Where's the Good News?
It’s not just my birthday celebration where I notice the smiles. It was also evident when we visited the displaced families. One of the men said they wanted “seguir adelante,” which means, “to continue forward.” He said they didn’t want handouts, they wanted a new future. My partner—who is the main translator on this trip—took their words to mean the people have hope for the future even though their life as been upset by the conflict in their country.
Another positive story happened the other day when we went to visit a small group of displaced people. About 20 people showed up and there were youth on up to grandmothers. One of the ladies wanted me to take a picture with her 3 year old son. For her, it meant so much that I would do that, because I was honoring and valuing her family. It reminds me of a talk given by John Boyle, a pastor at Fourth Presbyterian Church in Chicago, "The Power to Bless." I hope it doesn't come across as a case of myself feeling like a superior person (i.e. white man from the U.S. spends time with poor child in Colombia), because their love and happiness blessed me just as much. The lady told her son to give me a, "besso," a kiss. The whole experience meant so much to me. What really makes me emotional is that I found out later that the boy has Down syndrome. I could tell something was different, but I didn't know exactly what it was. The people have so much love for others even though their life is so difficult. This hope to continue forward is so inspiring.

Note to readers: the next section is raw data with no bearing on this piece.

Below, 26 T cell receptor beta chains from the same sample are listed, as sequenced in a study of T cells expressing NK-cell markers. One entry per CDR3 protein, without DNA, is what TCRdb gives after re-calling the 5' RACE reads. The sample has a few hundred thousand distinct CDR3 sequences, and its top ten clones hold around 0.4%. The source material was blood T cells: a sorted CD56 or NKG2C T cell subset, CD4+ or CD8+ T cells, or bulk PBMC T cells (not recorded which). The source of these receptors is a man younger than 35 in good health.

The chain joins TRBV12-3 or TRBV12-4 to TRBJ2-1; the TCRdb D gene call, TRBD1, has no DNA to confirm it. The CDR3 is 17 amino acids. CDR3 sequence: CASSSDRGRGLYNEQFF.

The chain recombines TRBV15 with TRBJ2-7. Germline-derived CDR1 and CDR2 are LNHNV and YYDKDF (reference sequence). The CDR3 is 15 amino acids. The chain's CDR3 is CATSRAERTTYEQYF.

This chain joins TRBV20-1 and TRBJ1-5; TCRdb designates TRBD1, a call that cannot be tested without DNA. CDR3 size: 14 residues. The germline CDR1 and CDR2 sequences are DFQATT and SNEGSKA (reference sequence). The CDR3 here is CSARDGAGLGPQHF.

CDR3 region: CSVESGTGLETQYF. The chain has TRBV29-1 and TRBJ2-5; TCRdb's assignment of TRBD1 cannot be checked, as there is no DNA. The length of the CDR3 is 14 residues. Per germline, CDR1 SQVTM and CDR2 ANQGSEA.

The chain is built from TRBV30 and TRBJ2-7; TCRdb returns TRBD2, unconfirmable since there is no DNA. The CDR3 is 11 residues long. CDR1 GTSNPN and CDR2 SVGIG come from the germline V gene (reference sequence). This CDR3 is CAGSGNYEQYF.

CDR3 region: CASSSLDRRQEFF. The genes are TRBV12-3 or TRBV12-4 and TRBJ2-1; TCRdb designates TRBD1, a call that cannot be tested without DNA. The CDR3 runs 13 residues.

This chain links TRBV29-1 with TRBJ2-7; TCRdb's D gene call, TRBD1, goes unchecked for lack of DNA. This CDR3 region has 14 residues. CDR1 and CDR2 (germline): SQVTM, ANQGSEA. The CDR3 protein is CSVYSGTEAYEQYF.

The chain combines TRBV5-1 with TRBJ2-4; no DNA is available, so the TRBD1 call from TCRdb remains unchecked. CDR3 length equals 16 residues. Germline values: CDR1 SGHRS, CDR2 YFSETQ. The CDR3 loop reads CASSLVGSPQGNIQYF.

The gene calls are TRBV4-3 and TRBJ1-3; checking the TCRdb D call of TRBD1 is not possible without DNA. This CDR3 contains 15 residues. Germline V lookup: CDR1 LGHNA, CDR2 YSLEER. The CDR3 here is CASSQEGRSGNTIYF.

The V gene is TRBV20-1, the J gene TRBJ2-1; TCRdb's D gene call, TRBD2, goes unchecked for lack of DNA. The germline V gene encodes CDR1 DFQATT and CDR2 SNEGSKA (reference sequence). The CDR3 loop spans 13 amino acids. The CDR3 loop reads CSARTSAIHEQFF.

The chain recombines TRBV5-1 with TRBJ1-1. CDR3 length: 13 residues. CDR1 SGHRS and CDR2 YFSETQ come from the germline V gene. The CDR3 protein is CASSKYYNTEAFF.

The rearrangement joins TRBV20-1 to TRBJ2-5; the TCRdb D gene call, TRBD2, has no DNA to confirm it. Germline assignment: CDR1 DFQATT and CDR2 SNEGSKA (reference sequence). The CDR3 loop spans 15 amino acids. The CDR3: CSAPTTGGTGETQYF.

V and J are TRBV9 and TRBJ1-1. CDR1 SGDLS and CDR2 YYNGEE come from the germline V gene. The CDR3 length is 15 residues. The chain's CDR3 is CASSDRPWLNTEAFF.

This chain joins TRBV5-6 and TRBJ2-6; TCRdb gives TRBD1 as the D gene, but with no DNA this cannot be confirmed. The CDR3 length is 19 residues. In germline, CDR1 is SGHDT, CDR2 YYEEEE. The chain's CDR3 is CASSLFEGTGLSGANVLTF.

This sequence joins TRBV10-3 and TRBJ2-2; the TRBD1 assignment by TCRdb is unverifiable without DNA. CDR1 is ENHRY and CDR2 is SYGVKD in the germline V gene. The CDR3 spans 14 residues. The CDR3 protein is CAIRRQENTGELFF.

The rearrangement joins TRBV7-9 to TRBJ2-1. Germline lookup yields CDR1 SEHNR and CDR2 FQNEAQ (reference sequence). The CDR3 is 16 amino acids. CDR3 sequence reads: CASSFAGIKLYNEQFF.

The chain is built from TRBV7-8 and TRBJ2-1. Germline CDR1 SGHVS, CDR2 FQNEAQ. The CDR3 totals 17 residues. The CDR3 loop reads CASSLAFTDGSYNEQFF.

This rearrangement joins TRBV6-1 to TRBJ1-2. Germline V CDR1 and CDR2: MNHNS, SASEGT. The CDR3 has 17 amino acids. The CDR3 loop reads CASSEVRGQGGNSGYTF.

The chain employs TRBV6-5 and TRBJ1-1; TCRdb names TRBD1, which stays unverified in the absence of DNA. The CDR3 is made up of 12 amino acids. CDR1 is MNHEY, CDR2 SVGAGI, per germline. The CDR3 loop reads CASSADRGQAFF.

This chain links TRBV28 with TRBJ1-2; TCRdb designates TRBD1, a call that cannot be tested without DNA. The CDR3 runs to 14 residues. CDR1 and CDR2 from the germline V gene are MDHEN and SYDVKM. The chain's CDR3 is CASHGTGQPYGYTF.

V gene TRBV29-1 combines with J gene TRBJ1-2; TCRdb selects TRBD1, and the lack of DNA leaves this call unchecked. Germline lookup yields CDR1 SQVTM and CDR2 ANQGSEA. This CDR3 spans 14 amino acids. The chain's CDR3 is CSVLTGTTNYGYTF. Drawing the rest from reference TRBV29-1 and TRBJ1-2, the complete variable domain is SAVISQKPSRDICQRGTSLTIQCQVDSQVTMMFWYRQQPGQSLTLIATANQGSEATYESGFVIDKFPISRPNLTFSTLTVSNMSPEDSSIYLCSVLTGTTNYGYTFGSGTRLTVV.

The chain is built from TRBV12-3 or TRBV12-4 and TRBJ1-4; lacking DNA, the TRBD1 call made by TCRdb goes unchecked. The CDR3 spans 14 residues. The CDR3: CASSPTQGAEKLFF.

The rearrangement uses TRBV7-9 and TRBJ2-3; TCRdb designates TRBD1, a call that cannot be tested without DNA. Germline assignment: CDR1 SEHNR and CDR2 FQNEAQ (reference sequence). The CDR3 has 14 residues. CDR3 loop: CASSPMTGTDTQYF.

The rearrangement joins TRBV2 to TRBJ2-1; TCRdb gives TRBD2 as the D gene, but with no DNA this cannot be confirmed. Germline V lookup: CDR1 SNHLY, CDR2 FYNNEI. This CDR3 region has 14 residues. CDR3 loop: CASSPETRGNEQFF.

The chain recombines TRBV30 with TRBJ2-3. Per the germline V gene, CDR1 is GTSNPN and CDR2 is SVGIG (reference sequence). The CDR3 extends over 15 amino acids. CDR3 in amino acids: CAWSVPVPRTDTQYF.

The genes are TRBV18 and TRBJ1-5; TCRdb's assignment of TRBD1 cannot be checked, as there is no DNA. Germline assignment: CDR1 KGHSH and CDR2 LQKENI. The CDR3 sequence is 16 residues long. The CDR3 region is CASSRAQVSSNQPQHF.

And finally, one huge example of joy and laughter are the festivities surrounding Carnaval in Barranquilla. Even though the country faces many political and military challenges, there are parties, parades, and gatherings all over this costal city. Everyone takes a break to celebrate life and each other.
As I blog about serious issues in Colombia related to human rights, I hope the story of the people’s optimism can shine through as well.